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Great White Records GWR002CD

Sprue: a word I'd almost forgotten, but it features prominently on the cover of this second album from piping prodigies Ainslie and Henderson. Jarlath Henderson was a multiple All-Ireland champion and winner of the BBC Radio 2 young folk award before he and Ross joined forces to produce their Partners In Crime CD a few years back. Ross was one of the top young Scottish pipers, a pupil of Pitlochry piping genius Gordon Duncan, and was making a name for himself on the trendy Border pipes. Now these lads are both household names - if your household has “Failte” on the doormat, or a sign saying “Pipers do it very noisily” in the car window.

As well as traditional tunes from Ireland and Scotland, Spain and Bulgaria, Ross and Jarlath have included several of their own excellent compositions. Ross's evocative slow jig Man Who Painted Trees glides into his reel Loch Bheemtaal and then Jarlath's 12 Weeks And A Day (currently trending at sessions near you, soon to be a major motion picture - or at least a YouTube clip). There's a bit of a Basque feel to Hiya Pal, another Henderson original on low whistle with simulated txalaparta accompaniment. The Ainslie reel Fred's Advice is smoothly joined on, continuing the Spanish theme. Ross and Jarlath even composed one piece jointly, the slow sad Something For Gordon to commemorate probably the most influential piper of the last century.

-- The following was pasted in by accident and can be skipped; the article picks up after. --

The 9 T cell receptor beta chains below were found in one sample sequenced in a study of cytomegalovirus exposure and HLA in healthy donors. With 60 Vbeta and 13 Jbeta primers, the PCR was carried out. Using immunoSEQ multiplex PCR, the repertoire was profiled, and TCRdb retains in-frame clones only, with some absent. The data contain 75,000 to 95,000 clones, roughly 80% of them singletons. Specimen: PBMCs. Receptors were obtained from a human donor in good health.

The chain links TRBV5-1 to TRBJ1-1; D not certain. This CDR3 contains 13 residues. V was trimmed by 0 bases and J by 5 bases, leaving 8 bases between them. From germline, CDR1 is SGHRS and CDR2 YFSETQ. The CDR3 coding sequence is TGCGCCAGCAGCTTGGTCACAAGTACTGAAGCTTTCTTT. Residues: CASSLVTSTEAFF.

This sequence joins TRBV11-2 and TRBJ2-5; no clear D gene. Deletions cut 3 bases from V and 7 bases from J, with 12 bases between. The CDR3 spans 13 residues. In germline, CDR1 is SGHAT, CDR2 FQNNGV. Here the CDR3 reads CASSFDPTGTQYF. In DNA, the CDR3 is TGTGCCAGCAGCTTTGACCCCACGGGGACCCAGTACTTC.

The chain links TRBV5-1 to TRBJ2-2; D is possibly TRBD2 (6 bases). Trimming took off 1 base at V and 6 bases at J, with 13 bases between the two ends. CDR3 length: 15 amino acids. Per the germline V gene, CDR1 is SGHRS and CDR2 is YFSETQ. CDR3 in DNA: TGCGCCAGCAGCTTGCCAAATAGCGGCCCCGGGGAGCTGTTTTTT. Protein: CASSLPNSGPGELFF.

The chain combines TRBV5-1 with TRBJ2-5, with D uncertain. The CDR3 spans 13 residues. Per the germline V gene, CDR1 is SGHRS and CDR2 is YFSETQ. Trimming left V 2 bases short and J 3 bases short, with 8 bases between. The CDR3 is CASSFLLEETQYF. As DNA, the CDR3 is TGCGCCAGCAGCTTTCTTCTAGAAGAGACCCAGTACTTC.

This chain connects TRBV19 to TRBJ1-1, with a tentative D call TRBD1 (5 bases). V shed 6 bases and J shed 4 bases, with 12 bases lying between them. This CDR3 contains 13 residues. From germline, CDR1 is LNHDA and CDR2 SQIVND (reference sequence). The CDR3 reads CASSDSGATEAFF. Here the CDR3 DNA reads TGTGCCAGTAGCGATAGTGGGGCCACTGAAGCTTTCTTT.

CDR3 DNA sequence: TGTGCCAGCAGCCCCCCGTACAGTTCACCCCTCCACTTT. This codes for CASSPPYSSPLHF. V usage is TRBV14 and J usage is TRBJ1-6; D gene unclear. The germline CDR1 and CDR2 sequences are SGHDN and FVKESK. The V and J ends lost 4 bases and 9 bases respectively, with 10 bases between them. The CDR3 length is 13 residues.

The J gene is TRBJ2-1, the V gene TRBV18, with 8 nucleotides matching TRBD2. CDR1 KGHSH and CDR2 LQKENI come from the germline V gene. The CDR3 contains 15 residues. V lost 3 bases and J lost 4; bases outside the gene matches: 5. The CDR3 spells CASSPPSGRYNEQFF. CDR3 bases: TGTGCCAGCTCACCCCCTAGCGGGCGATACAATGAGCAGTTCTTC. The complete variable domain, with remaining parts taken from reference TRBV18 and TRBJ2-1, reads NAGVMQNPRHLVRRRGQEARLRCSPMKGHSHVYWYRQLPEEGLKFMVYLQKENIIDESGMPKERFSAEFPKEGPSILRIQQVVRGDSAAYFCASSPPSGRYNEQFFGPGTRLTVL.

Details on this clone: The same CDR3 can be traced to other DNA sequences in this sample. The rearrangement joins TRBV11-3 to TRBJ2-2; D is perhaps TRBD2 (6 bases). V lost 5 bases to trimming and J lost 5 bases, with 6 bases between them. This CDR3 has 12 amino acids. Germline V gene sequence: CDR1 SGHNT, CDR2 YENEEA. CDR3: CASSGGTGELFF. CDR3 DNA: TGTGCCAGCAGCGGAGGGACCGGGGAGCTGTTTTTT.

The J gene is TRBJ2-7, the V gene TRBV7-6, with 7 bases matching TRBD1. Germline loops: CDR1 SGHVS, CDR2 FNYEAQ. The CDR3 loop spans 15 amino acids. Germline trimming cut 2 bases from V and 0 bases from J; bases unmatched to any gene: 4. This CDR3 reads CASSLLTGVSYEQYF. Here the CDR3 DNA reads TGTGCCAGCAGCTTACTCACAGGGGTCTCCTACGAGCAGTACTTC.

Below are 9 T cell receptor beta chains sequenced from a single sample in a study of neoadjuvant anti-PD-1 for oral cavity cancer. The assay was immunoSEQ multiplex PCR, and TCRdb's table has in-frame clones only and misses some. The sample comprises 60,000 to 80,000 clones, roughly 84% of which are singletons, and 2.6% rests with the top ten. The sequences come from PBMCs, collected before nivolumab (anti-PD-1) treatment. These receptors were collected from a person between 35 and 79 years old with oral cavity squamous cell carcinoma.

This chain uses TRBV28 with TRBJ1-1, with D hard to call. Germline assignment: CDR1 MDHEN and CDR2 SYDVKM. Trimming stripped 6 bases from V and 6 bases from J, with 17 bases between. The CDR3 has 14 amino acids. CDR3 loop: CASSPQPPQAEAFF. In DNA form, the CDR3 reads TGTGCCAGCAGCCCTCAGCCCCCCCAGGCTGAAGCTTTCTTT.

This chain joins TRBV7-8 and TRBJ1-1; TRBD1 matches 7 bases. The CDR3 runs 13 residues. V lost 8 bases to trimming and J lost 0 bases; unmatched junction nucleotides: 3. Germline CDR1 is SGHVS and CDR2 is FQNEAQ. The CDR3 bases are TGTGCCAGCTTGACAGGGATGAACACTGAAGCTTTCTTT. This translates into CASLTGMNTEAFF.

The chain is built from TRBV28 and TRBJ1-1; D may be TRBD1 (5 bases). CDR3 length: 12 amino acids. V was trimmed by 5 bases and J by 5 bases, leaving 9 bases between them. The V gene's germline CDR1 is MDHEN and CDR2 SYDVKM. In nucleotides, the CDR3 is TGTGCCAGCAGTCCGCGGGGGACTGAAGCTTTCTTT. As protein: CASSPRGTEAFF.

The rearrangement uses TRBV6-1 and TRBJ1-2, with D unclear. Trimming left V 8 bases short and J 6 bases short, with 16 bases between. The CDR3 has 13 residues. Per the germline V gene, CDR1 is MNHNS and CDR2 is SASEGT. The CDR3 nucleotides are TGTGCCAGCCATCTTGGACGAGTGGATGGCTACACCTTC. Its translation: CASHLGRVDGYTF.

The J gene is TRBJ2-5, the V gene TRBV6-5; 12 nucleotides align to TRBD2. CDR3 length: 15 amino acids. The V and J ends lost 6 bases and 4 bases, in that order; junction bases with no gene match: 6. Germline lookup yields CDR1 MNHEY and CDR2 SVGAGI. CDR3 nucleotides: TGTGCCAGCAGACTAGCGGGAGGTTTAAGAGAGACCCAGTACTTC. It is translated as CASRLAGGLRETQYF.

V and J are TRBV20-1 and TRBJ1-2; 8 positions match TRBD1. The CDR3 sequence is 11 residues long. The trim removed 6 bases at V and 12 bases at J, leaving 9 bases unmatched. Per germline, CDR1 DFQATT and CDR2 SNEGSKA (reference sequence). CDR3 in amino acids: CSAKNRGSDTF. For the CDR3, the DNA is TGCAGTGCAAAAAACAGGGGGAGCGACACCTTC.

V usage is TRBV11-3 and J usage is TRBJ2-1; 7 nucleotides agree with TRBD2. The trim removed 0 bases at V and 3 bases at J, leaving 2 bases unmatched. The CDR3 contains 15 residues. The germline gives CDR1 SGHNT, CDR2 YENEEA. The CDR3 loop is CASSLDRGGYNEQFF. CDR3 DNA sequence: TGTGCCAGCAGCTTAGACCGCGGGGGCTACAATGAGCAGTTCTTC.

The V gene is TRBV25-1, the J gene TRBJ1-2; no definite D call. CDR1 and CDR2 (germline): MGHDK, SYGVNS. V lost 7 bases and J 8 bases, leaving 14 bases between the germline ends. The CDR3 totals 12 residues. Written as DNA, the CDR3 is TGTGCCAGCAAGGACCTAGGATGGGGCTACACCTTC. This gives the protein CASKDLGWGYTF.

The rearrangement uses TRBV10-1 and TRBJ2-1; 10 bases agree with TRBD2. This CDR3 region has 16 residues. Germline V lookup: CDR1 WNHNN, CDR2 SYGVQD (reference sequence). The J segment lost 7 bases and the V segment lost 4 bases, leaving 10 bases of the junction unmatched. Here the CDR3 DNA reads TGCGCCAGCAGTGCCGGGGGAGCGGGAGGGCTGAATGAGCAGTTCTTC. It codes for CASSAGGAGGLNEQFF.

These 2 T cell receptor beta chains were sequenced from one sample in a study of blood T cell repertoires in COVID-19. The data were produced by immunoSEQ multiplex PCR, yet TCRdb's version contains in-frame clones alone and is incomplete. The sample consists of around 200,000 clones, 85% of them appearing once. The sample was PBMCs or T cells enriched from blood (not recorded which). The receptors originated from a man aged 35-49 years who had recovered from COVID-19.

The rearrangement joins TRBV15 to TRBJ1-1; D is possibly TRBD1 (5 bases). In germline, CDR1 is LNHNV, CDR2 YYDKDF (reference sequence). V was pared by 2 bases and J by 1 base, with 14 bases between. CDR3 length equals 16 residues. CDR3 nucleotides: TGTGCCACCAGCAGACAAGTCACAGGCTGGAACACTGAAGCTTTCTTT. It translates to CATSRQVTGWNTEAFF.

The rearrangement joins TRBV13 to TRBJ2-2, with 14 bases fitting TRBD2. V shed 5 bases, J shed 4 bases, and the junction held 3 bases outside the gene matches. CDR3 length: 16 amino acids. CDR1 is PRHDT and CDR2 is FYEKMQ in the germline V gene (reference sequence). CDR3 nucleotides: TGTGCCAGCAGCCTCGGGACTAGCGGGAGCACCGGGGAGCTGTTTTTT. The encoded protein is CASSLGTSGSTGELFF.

This joining together is a feature of Air-Fix. That's where the sprue comes in, linking the parts into a single structure. Ross and Jarlath have natural sprue in this sense - their music is so tightly knit that it's hard to tease them apart. Is that one whistle or two, two pipes or one? The various backing musicians also provide sprue, musical pegs to hang the tunes on, and in some ways there isn't a clear line between soloists and accompanists. Ali Hutton's guitar, Duncan Lyall's bass, James Mackintosh's percussion, Hamish Napier's wurlitzer and, of course, Innes Watson's fiddle, are essential parts of the finished product. The only place where this CD becomes more of a solo album is the vocals: two songs from Jarlath, with backing from his sister Alana, add another dimension - or displace a couple of instrumentals - and give Ross the chance to be an accompanist for a change. Personally I prefer the instrumentals: but whatever your fancy, Air-Fix will exceed your expectations.

Alex Monaghan

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This album was reviewed in Issue 99 of The Living Tradition magazine.